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Secretary of Defense Robert M. Gates conducts a press briefing on the replacement of U.S. Gen. Stanley McChrystal and the war in Afghanistan.
Following the publication of "The Runaway General," some journalists wondered how the Rolling Stone profile of Gen. Stanley McChrystal would change how they report on the military. Would officers be afraid to talk to the media? Would war correspondents lose access?
(On All Things Considered last week, Stephen Ward, director of the Center for Journalism Ethics at the University of Wisconsin-Madison, weighed in on the subject here.)
At a Department of Defense news briefing, for instance, Tony Capaccio, a Pentagon correspondent for Bloomberg News, asked Secretary of Defense Robert Gates and Adm. Mike Mullen, the Chairman of the Joint Chiefs of Staff, if they were "worried about the fallout from the McChrystal controversy; that military media relations ... will deteriorate; that officers won't want to engage because they'll say, 'Hell, see what happened to McChrystal? He's on the cover of Rolling Stone.'"
What do you tell that kind of mindset about the need to engage the press? I mean, is the press to blame in this case?
Gates was quick to respond.
"Not at all, in my view," he said. "General McChrystal has the responsibility for this. And I think that to let it impact the relationship I have with the press would be a mistake."
I have communicated the message ever since I got to this job, to both civilian and military leaders, that the press is not the enemy. And when there is a story that is critical, the first thing to do is to go out and find out if it’s true, and if it is, then do something about it, and if it’s not, gather the data to show that it’s not true, but don’t get into a defensive crouch. And I hope that people won’t do that.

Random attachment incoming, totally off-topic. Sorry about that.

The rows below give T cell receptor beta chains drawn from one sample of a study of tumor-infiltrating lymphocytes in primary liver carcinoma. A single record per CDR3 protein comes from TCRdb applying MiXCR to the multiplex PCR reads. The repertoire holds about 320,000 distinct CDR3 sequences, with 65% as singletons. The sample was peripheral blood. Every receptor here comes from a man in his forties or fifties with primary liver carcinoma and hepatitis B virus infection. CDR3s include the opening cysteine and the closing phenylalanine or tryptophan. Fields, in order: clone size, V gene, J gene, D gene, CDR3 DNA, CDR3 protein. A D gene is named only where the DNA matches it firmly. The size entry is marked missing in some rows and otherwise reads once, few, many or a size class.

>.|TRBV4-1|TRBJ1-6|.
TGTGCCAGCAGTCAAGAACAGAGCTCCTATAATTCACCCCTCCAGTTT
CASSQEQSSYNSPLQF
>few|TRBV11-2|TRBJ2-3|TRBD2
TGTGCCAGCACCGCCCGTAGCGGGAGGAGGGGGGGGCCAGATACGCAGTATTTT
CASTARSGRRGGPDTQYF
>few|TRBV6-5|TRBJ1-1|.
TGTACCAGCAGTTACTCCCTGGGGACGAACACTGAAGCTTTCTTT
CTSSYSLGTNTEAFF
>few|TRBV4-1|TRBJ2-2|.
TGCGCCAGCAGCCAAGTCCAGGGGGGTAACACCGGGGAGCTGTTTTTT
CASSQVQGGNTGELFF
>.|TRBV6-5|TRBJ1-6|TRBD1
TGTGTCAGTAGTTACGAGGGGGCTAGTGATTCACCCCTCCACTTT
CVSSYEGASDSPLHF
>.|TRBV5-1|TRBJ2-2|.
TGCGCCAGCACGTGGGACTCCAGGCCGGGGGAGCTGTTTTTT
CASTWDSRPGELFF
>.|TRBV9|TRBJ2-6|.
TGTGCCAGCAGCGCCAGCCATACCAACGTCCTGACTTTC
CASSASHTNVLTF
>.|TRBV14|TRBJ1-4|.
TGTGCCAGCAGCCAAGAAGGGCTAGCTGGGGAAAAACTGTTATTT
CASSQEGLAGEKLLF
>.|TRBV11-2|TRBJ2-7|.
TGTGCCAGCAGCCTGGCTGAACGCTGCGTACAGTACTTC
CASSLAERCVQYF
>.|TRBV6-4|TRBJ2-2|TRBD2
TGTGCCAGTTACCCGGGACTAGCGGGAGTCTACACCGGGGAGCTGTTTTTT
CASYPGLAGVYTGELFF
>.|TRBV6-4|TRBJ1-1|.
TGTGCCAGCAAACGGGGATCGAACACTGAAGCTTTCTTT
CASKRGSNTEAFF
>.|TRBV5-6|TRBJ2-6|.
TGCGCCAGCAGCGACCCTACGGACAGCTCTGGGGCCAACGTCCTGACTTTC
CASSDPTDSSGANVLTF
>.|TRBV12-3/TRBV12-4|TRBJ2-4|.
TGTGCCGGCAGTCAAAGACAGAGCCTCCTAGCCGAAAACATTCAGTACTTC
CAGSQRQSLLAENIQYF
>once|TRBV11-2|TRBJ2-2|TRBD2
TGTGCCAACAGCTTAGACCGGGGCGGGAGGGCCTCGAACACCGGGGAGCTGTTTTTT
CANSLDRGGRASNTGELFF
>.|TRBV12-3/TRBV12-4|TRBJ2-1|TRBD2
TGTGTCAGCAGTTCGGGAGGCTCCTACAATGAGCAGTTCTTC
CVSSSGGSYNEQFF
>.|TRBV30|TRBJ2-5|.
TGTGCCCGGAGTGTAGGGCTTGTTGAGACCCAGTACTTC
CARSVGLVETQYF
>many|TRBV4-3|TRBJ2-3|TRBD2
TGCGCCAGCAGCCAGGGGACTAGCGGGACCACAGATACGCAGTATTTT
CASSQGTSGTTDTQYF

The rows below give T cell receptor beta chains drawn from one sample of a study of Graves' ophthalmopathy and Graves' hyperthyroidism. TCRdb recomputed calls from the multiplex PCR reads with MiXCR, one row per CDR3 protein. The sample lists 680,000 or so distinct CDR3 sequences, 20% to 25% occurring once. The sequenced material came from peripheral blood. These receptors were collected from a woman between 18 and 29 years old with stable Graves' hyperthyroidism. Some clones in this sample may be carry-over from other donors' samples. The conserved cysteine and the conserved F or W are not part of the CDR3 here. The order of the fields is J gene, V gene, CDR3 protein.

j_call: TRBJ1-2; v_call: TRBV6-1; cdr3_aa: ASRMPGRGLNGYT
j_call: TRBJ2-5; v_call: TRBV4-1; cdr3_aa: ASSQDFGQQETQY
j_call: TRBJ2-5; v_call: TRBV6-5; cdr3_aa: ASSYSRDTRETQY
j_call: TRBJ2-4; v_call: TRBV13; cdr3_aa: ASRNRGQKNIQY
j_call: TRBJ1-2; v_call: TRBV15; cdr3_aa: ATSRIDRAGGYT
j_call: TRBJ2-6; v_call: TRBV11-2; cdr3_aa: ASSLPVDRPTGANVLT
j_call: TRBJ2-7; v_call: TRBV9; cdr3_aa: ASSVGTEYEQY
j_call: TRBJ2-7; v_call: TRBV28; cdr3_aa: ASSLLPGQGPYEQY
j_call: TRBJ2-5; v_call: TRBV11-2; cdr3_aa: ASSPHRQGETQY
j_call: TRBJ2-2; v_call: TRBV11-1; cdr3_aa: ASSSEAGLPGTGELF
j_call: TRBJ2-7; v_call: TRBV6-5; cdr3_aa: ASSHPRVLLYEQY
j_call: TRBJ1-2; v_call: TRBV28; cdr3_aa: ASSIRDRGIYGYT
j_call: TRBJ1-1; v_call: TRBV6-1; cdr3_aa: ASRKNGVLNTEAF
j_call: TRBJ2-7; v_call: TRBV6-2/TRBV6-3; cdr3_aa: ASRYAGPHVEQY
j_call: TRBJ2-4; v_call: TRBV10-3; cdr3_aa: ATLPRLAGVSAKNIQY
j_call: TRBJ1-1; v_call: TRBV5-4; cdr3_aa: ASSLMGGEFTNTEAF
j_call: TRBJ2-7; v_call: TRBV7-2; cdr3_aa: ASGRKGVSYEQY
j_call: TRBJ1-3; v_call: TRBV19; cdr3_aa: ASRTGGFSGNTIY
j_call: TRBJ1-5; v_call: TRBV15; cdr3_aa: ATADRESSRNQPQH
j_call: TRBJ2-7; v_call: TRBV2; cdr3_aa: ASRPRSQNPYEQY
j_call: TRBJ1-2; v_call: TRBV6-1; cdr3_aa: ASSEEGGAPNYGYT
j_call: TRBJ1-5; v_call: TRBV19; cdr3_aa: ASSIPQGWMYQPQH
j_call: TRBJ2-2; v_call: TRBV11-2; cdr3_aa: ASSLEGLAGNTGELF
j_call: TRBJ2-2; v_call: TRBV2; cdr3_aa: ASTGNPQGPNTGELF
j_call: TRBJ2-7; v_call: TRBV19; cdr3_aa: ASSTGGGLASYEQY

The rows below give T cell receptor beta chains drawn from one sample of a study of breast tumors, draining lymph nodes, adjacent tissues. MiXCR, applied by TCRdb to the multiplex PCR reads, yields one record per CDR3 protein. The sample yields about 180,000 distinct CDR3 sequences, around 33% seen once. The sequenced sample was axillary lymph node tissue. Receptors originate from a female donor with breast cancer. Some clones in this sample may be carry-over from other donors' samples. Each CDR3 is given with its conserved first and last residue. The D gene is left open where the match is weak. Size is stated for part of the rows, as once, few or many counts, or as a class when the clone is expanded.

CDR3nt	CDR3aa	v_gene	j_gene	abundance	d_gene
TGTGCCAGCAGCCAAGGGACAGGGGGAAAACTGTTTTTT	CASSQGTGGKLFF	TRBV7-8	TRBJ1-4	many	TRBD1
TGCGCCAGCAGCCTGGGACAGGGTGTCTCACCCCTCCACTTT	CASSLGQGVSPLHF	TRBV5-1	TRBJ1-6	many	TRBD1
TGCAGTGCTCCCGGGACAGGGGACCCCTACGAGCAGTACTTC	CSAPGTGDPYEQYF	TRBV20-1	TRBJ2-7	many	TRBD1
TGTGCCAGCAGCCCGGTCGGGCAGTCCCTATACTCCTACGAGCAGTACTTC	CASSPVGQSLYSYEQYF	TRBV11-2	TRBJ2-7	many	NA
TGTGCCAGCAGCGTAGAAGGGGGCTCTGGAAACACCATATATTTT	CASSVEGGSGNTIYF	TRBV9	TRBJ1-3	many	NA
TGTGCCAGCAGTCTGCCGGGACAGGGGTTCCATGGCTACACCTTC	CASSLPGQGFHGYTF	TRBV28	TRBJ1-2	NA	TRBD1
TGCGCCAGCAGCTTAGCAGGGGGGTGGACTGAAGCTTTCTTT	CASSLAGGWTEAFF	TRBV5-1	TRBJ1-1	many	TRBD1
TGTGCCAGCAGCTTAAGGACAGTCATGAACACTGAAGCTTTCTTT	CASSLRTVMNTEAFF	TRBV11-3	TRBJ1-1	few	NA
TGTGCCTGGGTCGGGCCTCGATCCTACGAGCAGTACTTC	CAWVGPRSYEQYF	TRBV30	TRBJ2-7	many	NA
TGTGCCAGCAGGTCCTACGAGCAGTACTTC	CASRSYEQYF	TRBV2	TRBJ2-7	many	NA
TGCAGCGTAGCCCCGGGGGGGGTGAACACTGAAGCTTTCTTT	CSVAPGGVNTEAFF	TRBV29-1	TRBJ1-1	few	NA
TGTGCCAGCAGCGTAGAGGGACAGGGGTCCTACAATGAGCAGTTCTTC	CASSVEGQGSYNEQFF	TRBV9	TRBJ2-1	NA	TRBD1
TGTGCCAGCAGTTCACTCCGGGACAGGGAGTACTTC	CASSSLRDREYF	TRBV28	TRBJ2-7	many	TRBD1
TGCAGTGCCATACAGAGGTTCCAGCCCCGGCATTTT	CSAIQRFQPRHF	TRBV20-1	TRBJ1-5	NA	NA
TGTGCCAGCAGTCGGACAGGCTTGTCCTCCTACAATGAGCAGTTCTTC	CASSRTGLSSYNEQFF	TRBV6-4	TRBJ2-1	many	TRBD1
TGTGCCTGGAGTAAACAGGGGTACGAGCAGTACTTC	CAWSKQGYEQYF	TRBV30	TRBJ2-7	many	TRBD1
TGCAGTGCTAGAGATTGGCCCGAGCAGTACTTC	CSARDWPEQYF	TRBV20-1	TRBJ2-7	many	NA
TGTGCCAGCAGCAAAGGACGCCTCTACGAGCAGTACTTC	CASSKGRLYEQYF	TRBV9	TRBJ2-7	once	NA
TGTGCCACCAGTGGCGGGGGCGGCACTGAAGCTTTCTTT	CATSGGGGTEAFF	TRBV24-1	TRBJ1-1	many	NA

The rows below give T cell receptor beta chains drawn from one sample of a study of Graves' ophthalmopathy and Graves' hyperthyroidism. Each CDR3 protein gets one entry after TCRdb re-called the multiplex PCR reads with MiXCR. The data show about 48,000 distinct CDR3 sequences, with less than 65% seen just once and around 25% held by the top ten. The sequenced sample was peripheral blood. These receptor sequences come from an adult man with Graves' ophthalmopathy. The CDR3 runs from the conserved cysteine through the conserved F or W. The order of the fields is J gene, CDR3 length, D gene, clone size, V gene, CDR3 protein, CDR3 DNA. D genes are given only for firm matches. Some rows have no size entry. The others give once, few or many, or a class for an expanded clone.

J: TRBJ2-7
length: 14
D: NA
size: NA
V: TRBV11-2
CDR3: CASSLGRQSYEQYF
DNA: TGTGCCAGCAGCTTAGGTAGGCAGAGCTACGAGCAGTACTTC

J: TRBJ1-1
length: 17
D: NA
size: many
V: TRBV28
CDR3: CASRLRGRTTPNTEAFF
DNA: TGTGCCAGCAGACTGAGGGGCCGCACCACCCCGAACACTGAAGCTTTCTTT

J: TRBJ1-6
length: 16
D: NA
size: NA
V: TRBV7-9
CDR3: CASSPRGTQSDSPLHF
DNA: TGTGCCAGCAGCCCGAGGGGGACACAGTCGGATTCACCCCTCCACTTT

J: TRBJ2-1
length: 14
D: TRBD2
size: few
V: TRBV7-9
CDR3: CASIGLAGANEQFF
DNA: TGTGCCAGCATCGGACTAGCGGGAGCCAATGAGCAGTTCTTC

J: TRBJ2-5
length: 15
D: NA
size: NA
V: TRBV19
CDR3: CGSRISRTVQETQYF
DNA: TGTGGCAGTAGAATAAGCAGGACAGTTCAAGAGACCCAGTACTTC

I think that people clearly need to make smart decisions about how they engage, the circumstances in which they engage, what they talk about. And there is, in my view, a need for greater discipline in this process on our part and a greater understanding that somebody who is giving an interview in Europe may not understand that something they’re saying has an impact in Asia. And so we need to — we need to be a little smarter about how we approach this. But I would say those are improvements that are needed on our part.
Last Friday, Gates distributed a memo to his colleagues at the Pentagon, with guidance on how to interact with the media. (Politico obtained and published a copy of it.)
"It is important that the news media have appropriate access to many aspects of DoD activities and operations," he wrote. "Consistent with applicable laws and procedures, we are obliged to ensure that the information provided to them is timely, accurate, credible, and consistent. I have said many times that we must strive to be as open, accessible, and transparent as possible."
At the same time, I am concerned that the Department has grown lax in how we engage with the media, often in contravention of established rules and procedures. Wehave far too many people talking to the media outside of channels, sometimes providinginformation which is simply incorrect, out of proper context, unauthorized, or uninformedby the perspective of those who are most knowledgeable about and accountable for inter- and intra-agency policy processes, operations, and activities.
You can read the entire memo after the jump.